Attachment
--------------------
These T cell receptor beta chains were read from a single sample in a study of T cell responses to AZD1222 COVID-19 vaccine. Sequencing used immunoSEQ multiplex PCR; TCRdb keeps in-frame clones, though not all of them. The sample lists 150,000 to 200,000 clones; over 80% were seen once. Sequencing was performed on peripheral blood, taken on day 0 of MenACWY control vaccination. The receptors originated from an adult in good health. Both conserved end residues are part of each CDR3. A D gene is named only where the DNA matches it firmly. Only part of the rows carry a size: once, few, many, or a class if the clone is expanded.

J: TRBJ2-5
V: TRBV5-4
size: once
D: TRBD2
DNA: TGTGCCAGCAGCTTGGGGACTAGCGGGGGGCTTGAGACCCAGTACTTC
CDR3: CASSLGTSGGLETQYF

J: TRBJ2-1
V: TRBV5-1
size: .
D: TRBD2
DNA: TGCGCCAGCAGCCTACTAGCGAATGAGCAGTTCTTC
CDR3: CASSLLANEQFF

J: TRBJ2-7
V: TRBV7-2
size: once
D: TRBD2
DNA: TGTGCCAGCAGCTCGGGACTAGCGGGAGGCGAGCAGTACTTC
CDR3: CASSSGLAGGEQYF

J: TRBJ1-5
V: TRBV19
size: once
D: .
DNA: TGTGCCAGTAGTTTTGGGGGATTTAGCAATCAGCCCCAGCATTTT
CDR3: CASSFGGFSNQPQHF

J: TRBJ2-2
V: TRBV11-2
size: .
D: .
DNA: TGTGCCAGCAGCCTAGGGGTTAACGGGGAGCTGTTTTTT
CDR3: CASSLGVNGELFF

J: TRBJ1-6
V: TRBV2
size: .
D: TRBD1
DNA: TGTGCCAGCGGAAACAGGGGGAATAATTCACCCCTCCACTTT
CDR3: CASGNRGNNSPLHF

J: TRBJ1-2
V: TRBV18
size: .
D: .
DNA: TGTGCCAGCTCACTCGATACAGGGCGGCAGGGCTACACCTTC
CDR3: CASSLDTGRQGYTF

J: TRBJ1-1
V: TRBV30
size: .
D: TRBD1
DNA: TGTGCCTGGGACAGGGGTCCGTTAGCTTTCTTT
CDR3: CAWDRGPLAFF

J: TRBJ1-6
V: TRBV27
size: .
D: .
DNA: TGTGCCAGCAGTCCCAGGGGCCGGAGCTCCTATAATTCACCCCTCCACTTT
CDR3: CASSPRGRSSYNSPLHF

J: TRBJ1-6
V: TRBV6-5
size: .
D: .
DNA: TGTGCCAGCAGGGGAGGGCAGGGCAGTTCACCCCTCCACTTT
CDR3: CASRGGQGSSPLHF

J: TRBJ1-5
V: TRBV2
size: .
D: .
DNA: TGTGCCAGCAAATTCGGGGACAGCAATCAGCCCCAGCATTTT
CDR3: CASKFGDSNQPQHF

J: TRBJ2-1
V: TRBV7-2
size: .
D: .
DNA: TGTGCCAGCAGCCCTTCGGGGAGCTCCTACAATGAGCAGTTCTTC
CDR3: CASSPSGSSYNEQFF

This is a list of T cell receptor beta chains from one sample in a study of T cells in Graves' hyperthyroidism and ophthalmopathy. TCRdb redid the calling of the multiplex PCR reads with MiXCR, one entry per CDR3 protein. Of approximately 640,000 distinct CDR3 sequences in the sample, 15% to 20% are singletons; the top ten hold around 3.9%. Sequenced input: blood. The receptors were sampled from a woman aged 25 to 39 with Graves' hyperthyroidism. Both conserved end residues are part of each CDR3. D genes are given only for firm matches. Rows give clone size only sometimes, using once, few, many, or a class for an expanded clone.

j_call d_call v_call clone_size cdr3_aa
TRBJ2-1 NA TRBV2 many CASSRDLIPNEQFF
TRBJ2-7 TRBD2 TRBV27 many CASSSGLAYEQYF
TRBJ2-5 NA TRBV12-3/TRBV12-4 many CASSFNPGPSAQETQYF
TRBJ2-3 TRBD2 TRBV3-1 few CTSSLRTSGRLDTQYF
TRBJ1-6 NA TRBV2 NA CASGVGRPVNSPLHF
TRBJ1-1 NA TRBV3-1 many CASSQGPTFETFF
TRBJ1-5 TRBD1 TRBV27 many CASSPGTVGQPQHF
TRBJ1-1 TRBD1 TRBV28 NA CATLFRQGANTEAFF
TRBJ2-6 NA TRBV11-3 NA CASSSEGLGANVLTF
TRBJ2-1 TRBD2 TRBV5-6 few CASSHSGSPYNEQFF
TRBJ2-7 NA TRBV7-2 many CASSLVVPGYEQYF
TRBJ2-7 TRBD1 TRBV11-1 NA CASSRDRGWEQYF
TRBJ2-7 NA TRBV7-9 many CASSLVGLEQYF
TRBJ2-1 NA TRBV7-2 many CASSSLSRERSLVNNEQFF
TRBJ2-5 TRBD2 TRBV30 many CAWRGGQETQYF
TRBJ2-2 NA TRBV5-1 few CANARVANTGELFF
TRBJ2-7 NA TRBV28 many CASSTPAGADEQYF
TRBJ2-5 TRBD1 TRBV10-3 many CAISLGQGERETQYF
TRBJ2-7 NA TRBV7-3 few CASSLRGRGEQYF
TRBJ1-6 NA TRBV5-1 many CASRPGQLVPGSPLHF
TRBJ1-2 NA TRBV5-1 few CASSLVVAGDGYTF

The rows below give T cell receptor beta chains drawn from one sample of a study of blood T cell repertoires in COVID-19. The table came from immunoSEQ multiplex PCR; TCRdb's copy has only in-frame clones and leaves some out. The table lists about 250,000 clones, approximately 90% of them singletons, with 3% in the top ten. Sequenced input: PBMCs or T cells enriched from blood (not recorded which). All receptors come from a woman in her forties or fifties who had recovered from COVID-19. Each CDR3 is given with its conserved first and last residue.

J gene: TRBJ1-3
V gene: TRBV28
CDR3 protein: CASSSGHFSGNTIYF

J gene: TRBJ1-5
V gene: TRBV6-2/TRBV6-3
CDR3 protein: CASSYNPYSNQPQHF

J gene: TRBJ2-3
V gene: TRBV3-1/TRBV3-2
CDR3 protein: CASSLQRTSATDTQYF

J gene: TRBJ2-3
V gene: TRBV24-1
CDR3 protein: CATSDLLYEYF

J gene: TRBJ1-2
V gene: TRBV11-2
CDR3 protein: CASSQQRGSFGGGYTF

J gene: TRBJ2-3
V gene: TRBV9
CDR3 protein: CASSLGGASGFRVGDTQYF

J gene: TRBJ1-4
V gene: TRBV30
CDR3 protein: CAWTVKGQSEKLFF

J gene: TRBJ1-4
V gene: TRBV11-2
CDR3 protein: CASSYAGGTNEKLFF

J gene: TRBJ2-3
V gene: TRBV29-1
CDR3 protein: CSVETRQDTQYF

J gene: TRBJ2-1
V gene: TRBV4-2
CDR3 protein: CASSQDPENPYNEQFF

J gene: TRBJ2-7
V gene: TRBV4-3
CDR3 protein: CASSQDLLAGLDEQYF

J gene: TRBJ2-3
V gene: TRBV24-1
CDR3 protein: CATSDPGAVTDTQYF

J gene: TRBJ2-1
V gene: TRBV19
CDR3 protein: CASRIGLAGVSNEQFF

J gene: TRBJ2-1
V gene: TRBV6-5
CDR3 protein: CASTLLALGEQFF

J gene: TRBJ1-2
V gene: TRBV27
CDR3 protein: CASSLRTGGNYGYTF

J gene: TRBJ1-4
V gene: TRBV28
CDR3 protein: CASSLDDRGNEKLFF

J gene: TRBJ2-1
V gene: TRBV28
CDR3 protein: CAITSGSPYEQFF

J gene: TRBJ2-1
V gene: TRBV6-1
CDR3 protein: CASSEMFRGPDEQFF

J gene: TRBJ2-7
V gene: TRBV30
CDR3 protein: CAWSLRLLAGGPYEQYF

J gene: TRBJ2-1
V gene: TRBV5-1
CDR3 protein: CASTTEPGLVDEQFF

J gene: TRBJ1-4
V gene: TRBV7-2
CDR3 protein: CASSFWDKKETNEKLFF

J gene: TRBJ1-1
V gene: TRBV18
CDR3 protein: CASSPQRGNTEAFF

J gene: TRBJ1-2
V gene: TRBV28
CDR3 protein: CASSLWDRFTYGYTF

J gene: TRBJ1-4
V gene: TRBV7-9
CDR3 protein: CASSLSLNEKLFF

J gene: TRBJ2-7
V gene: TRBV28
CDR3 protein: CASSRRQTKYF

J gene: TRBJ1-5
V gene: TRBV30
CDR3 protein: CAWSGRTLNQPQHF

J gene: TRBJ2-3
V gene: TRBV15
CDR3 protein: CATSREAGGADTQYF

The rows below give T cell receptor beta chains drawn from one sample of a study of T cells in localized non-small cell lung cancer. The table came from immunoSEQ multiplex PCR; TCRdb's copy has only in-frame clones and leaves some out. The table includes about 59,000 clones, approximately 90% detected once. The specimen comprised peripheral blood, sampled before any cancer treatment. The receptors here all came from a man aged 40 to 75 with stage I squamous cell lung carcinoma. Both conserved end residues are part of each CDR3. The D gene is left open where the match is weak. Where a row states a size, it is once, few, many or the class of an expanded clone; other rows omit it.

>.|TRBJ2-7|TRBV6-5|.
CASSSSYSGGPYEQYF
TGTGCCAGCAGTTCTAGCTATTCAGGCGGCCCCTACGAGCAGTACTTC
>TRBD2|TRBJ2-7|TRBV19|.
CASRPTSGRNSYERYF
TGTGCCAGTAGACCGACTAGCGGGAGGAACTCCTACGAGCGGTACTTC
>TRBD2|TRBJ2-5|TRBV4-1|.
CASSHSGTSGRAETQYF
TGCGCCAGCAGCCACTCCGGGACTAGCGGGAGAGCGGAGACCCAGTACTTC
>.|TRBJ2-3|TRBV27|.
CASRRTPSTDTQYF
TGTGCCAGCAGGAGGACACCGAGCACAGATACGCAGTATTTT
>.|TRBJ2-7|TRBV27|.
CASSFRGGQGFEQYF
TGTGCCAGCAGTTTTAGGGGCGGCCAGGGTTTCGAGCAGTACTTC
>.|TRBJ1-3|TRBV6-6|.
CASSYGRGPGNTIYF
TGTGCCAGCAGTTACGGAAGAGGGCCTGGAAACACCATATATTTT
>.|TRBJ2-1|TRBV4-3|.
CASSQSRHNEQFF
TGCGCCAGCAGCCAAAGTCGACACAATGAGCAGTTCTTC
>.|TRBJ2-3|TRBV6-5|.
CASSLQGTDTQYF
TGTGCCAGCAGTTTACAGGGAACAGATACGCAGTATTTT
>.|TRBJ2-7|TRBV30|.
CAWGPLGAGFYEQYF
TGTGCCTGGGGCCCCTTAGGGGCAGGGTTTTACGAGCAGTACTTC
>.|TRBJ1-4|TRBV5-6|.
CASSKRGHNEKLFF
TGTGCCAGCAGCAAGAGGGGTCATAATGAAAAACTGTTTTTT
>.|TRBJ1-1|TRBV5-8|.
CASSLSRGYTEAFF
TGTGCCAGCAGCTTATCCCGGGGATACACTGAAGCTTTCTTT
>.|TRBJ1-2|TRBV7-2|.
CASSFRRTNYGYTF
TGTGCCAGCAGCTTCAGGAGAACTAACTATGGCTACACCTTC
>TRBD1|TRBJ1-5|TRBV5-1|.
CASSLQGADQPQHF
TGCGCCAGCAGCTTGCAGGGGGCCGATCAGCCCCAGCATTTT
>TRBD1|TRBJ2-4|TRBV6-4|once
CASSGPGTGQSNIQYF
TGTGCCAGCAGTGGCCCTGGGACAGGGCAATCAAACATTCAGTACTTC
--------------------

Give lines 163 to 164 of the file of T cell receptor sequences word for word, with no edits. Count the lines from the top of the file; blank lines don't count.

CDR3 protein: CASSPQRGNTEAFF

J gene: TRBJ1-2